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The 2020 Lilly School of Philanthropy study indicated that 90% of wealthy people donated to charity in the previous year. During the crises of the past few years, most clients maintained, and many increased, their giving in response to significant needs. Most donor-advised fund (DAF) sponsors reported that their donors increased their grants substantially, as evidenced by American Endowment Foundation donors increasing their grants by 30% and 50% the past two years and Fidelity Charitable reporting that their donors increased their grants by 41% from pre-pandemic levels.

Down Markets and Other Issues

Some clients are naturally quite concerned at this time about today’s markets and other current issues, including inflation, Ukraine and Covid. Their favorite charities fear that contributions during a year like this may drop because some of their donors may not have the ability to donate as much as they previously have.

However, clients with the means to do so again will strive to provide badly needed support to the charities that are most important to them and society. Numerous studies recently and over the years by Bank of America, BNY Mellon and other groups have clearly demonstrated that donors are generous for many reasons, but the tax benefits of giving are low on the list. These studies have shown that donors feel fortunate about their wealth and want to give back, feel connected to a cause or charity and want to have an impact now and in the future. Of course, donors want to receive the tax benefits that derive from giving, but that isn’t the primary reason they give.

Because it’s important to clients that they’re able to maintain the level of their giving, they should discuss with their advisors how they can best do this. It’s comforting to clients who’ve already created DAFs and private foundations (PFs) that they have charitable assets already set aside and invested so they can continue to send grants, even if their income or investments decrease.

Questions About Giving

If clients haven’t yet reached out to them, advisors should proactively engage their charitably-minded clients because these clients may be looking for ideas or solutions so they can continue to be generous with their giving now and later. Most advisors have already told clients that quaifed charitable distributions allow those aged 70½ and older to transfer up to 100,000 tax-free each year from their traditional individual retirement accounts directly to a qualified charity thought no a DAF or PF.  When meeting with cliets, some of the usual questions should be asked, including:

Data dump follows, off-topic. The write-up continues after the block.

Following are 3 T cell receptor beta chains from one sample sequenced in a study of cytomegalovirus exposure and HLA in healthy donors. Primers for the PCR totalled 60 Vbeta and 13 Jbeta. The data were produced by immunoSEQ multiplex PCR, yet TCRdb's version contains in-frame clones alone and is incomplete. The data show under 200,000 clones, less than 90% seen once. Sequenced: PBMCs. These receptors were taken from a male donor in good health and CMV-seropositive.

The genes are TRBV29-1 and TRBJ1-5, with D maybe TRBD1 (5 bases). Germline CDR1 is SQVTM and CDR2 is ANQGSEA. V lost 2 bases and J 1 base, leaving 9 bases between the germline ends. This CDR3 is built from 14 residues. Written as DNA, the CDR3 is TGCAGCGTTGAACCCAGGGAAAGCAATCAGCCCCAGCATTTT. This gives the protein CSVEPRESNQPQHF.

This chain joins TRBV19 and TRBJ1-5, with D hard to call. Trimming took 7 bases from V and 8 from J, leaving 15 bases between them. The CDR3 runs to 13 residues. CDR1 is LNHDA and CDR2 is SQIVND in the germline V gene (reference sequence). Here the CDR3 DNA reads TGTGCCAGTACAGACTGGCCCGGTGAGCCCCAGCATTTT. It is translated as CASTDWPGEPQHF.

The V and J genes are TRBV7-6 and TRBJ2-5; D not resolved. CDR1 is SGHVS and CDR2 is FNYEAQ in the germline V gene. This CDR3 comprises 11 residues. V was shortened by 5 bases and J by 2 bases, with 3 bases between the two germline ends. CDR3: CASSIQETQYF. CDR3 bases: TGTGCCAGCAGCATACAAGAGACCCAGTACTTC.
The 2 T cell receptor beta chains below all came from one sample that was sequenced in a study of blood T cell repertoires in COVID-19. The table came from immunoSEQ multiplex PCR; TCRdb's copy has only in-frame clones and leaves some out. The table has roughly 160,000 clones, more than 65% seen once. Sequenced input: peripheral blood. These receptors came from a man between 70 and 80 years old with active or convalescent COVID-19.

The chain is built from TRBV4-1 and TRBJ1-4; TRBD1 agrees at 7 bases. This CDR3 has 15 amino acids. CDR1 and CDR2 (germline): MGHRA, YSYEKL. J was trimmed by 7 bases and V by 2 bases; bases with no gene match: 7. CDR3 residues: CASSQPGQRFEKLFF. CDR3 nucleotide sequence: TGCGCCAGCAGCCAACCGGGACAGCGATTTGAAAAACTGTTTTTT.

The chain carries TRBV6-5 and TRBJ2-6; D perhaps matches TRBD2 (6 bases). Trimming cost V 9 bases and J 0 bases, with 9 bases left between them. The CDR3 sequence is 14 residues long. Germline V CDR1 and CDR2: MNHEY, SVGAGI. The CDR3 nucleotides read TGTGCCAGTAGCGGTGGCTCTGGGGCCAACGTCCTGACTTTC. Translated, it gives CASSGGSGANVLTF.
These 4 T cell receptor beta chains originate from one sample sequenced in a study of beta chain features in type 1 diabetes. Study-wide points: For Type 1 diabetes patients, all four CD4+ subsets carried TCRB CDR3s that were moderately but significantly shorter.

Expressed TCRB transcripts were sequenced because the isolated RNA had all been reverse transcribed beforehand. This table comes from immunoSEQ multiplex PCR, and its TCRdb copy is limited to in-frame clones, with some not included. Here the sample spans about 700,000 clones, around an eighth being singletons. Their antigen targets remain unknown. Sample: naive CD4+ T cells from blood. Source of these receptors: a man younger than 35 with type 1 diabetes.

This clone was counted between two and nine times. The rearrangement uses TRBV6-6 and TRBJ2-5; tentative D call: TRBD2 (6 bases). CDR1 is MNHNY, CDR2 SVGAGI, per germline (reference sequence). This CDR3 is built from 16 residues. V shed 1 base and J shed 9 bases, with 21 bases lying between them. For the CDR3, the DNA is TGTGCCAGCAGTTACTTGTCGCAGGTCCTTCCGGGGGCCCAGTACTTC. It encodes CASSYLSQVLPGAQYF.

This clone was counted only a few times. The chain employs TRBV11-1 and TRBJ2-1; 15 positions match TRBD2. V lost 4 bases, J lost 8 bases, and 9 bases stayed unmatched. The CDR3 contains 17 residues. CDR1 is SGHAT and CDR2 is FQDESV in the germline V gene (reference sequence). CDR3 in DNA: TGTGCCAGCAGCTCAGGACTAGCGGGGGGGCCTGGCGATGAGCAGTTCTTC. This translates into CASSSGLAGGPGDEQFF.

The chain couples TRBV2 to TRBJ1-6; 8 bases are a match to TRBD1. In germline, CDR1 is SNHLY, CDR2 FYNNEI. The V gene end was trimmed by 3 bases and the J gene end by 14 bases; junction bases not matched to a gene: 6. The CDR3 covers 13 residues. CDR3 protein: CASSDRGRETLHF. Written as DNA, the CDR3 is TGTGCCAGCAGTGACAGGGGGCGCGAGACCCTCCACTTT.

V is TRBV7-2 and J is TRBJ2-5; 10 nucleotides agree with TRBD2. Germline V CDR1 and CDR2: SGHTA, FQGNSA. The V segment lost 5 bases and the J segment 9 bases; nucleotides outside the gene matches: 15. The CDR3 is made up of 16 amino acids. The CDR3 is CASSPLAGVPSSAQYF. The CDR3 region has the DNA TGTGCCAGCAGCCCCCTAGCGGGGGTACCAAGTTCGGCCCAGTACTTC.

1. Who will be involved in the giving process?
  2. How much do they want to give?
  3. When do they want to give? Now, later, or both?
  4. Why is giving important to them?
  5. How should they give, directly or through a DAF or PF?
  6. Do they know where they want to give? Have their giving priorities changed lately?

Assets to Give

Additionally, this may be the perfect time to discuss which assets may be ideal to give because some clients may be unaware of what they can give. Many clients today still have highly appreciated publicly-traded securities that they can contribute, and some of these may be held outside of the control of their advisors. Others have the ability to donate illiquid assets that have increased in value such as real estate, cryptocurrency, privately held stock or limited partnership interests. Though his client’s investment in Bitcoin had dropped quite a bit lately, an advisor just called after determining that there was still a significant gain and it was the best asset to donate to the client’s DAF so he could continue to be generous in his grants to various charities.

As was the case with this client, some clients may not want to donate significant assets at one time directly to individual charities, and instead may wish to establish DAF accounts and donate to them. This allows them to receive the tax deduction upfront and then make grants now and over time to deserving charities.

Continued Giving

It’s uncomfortable for clients to tell their grantees that their annual donation will be less than usual, so they’re eager to avoid that scenario. Advisors can help their clients continue to be generous during these times.

By proactively discussing charitable giving with clients, advisors can deepen these relationships and talk about a positive subject that’s important to the clients instead of the decline in the markets. This conversation helps not just the clients but also the charities that they care deeply about. 

Ken Nopar is the vice president and senior philanthropic advisor for the American Endowment Foundation (AEF) donor-advised fund.

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